Half a croissant, on a plate, with a sign in front of it saying '50c'
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tall tube air conditioner

it is about 5 C warmer near the ground than perhaps 8 feet up. so a convential air conditioner has a long 8 foot tupe pointing up, then a mild little phovoltaic fan breezing the air in the tube. The warm side of the air condition experiences air that might be 5 degrees C or more cooler, heightening efficiency
 
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it is about 5 C warmer (or more) near the ground than perhaps 8 feet up. So modify a convential air conditioner to have a long 8 foot tube pointing up, then a mild little phovoltaic fan breezing the air in the tube.

The warm (outside) side of the air condition experiences air that might be 5 degrees C or more cooler, heightening efficiency imaginably more double digits more efficent than a tubeless air conditioner.

beanangel, Oct 10 2016

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       @beanangel,
I was thinking about posting something like this, but I was thinking of reaching much higher --- to air cool enough for cooling homes directly, rather than improving heat-pump efficiency. The air would be reached with an inflatable, hollow, coaxial conduit stabilized by guy wires. The air would be drawn down by an electric fan. The space between the layers provided by the coaxial aspect would thermally insulate the air stream as it passes through. By making the conduit inflatable, it could survive high winds by deflating it. I never looked up the typical temperature gradients though, so I don't know the temperatures to expect.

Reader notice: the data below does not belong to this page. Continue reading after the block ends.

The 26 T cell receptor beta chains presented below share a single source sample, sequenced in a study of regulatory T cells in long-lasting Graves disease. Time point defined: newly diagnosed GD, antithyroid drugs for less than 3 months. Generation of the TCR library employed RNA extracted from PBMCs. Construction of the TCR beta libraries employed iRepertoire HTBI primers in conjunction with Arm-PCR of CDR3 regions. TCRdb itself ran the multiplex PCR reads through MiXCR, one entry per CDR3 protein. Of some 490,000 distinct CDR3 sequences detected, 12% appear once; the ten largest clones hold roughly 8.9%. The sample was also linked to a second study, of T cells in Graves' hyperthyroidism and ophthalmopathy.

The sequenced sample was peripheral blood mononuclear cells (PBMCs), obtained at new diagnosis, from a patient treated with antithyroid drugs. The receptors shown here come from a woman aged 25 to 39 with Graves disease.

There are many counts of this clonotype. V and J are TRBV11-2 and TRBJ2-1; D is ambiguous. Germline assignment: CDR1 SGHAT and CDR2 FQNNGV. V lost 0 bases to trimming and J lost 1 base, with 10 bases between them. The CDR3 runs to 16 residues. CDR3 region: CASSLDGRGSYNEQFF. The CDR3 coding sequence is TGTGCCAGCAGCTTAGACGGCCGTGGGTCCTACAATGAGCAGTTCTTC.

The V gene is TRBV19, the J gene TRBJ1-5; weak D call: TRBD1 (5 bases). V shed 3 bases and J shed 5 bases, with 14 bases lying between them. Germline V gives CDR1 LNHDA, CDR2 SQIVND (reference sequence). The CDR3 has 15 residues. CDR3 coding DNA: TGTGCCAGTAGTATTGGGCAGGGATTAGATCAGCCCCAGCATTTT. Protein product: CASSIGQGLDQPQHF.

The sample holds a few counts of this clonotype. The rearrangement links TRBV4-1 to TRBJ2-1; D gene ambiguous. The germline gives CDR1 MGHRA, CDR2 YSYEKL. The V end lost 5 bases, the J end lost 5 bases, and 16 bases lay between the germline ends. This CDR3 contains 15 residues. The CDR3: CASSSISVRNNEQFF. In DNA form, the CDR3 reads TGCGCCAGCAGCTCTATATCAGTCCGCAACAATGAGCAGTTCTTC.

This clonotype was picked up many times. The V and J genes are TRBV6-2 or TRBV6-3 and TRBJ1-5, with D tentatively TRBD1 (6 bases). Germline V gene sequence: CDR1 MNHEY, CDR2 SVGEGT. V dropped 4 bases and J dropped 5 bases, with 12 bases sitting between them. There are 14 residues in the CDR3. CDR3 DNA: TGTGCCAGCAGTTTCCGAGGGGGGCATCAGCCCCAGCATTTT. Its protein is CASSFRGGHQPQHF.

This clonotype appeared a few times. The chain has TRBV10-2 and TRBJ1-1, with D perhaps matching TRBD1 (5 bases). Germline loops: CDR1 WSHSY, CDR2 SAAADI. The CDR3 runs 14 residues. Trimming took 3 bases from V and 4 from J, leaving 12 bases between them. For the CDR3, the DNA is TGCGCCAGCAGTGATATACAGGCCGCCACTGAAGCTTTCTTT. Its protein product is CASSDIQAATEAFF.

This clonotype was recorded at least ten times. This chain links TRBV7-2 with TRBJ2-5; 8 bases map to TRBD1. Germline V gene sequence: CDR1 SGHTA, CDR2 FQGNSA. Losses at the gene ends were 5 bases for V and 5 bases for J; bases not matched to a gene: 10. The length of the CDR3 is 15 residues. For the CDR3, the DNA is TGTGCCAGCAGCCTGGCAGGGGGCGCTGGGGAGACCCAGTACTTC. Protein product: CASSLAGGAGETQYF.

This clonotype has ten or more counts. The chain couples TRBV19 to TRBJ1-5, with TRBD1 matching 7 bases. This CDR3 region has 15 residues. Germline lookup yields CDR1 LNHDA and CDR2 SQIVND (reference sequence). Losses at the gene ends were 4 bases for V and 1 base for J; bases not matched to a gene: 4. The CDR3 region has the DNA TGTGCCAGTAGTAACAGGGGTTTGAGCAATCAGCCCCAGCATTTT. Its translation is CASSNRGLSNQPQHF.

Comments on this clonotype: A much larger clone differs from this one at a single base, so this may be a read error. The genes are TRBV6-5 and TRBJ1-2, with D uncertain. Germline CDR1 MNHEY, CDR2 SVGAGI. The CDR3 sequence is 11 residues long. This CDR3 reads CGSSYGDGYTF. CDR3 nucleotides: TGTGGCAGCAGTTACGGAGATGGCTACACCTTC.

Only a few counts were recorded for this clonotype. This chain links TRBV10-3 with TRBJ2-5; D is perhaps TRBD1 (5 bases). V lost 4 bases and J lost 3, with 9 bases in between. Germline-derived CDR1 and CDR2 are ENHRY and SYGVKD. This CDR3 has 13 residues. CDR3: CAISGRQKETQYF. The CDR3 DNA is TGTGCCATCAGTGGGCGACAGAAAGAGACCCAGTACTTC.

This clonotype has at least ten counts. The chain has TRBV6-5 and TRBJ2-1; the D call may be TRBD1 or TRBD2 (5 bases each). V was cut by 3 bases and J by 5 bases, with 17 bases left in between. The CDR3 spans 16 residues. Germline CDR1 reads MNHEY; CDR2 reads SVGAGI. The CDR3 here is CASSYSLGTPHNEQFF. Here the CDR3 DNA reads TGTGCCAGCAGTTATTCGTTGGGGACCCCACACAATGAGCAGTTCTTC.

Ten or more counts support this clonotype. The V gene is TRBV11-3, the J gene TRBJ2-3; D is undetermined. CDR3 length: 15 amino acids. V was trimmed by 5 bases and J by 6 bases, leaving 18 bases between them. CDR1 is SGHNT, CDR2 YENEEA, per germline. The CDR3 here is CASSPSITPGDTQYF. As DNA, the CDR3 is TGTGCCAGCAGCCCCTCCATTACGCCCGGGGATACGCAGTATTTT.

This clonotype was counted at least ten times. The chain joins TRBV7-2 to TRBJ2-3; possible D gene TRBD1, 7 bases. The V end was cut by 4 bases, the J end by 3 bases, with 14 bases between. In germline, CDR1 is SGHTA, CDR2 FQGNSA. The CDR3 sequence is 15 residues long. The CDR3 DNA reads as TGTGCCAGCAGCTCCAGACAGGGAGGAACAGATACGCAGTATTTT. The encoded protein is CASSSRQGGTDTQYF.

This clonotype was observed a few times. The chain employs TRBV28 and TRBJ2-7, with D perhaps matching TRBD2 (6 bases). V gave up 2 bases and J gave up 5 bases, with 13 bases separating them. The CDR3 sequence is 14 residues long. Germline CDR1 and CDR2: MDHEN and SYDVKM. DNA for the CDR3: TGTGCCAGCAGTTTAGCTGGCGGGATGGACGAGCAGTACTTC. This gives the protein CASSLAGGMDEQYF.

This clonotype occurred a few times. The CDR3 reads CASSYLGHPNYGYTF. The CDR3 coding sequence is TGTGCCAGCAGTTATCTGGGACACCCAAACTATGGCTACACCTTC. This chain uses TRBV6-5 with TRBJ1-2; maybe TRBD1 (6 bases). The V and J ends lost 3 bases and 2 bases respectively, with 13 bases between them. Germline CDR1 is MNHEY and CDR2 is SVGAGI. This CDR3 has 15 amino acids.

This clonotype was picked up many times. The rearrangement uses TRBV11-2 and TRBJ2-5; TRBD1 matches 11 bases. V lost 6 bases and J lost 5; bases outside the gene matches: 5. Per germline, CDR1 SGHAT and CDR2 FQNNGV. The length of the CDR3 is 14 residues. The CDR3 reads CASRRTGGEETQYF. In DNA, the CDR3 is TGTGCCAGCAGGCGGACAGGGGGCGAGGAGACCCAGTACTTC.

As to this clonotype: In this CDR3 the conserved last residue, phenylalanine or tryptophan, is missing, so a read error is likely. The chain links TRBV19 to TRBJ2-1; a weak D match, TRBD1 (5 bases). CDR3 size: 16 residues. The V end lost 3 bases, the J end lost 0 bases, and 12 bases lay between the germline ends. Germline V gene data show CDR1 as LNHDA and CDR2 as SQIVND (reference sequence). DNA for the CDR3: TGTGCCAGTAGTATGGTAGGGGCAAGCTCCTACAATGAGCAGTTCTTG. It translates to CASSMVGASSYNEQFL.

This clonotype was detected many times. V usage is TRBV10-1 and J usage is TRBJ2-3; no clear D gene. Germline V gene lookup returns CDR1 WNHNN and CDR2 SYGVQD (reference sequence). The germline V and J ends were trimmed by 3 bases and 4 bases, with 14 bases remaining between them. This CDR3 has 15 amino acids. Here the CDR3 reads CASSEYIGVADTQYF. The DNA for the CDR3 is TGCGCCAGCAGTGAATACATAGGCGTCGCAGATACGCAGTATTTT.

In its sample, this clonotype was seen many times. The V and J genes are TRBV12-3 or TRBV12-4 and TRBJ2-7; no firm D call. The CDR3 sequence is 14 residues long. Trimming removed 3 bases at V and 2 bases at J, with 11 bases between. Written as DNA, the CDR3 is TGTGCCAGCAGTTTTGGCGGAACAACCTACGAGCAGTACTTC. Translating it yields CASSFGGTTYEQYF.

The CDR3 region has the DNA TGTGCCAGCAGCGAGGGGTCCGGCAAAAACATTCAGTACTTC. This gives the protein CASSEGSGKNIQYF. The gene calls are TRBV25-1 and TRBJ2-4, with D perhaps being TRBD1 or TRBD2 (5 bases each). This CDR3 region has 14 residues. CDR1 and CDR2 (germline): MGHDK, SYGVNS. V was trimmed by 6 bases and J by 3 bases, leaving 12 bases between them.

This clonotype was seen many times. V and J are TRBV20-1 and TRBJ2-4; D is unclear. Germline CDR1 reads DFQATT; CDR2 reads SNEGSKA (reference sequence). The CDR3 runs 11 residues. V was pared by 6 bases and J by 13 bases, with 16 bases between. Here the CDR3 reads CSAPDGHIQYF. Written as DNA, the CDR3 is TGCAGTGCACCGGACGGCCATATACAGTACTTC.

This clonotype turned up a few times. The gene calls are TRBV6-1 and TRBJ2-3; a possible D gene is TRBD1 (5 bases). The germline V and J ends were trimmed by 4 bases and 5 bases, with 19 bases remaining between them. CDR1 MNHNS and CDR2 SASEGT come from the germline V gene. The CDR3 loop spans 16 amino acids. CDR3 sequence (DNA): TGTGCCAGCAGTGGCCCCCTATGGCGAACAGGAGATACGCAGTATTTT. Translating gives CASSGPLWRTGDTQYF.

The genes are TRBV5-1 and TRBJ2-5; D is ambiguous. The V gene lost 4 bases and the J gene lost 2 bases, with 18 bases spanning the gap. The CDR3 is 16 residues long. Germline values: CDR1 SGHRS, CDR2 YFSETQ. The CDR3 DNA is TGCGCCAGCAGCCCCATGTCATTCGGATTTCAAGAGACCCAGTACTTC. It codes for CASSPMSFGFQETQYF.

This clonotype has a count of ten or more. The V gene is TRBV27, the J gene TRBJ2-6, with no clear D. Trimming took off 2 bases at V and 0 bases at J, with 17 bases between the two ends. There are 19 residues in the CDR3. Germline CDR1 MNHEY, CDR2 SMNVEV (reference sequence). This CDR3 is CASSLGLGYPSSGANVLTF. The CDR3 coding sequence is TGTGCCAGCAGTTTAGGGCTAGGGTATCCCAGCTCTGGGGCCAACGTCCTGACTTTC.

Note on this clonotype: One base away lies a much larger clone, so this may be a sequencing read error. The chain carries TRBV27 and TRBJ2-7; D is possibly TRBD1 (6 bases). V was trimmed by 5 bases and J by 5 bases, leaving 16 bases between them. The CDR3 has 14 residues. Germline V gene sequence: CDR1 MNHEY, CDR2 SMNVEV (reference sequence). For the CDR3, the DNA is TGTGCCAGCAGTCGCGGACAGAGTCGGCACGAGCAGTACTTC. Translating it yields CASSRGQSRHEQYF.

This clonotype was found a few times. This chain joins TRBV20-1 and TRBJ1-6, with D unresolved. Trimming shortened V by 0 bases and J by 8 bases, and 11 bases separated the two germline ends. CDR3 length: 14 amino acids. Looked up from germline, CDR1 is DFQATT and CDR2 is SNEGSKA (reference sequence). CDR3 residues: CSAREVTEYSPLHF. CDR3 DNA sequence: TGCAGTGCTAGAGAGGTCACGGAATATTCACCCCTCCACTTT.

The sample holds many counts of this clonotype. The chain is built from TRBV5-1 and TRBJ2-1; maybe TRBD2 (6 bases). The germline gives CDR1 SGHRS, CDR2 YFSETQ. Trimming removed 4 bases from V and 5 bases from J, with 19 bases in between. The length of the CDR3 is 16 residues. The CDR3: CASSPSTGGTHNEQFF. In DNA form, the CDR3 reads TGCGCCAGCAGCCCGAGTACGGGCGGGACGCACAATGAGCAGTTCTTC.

Alvin, Oct 11 2016
  

       Sounds like what's needed is a U-shaped inflatable tube with one leg black and the other leg silvered.   

       If the temperature at ground level is 30 C and the temperature at 100m is 25C, the difference in temperatures should cause air circulation; warmer air will rise in the black tube, and cooler air will fall in the silvered one.
8th of 7, Oct 11 2016
  

       //survive high winds//   

       The problem here is you have to pull against those high winds to get air into the tube. Alternatively , just leave the tube and you'll at least have a wind-powered, fairly powerful fan sucking air into the abode. Connect it to a hose for an electricity-free central vacuum.
Voice, Oct 11 2016
  

       @Voice,
I was thinking the conduit would be made of flexible plastic sheet, with fabric embedded in or surrounding the outer layer, while the inner layer could have plastic rings to maintain an open path on the inside. This all means that the "tube" would be collapsable to a compact lump of plastic, setting on the roof.
If there were winds available, a scoop could be attached to the top end and one could then forego the fan.
Alvin, Oct 11 2016
  

       practical [-]
Voice, Oct 11 2016
  

       On a sunny 90 degree day it actually is 5C cooler just 2 meters up
beanangel, Oct 12 2016
  

       On a sunny 90 degree day it actually is 5C cooler just 2 meters up
beanangel, Oct 12 2016
  

       On a sunny 90 degree day it actually is 5C cooler just 2 meters up
beanangel, Oct 12 2016
  
      
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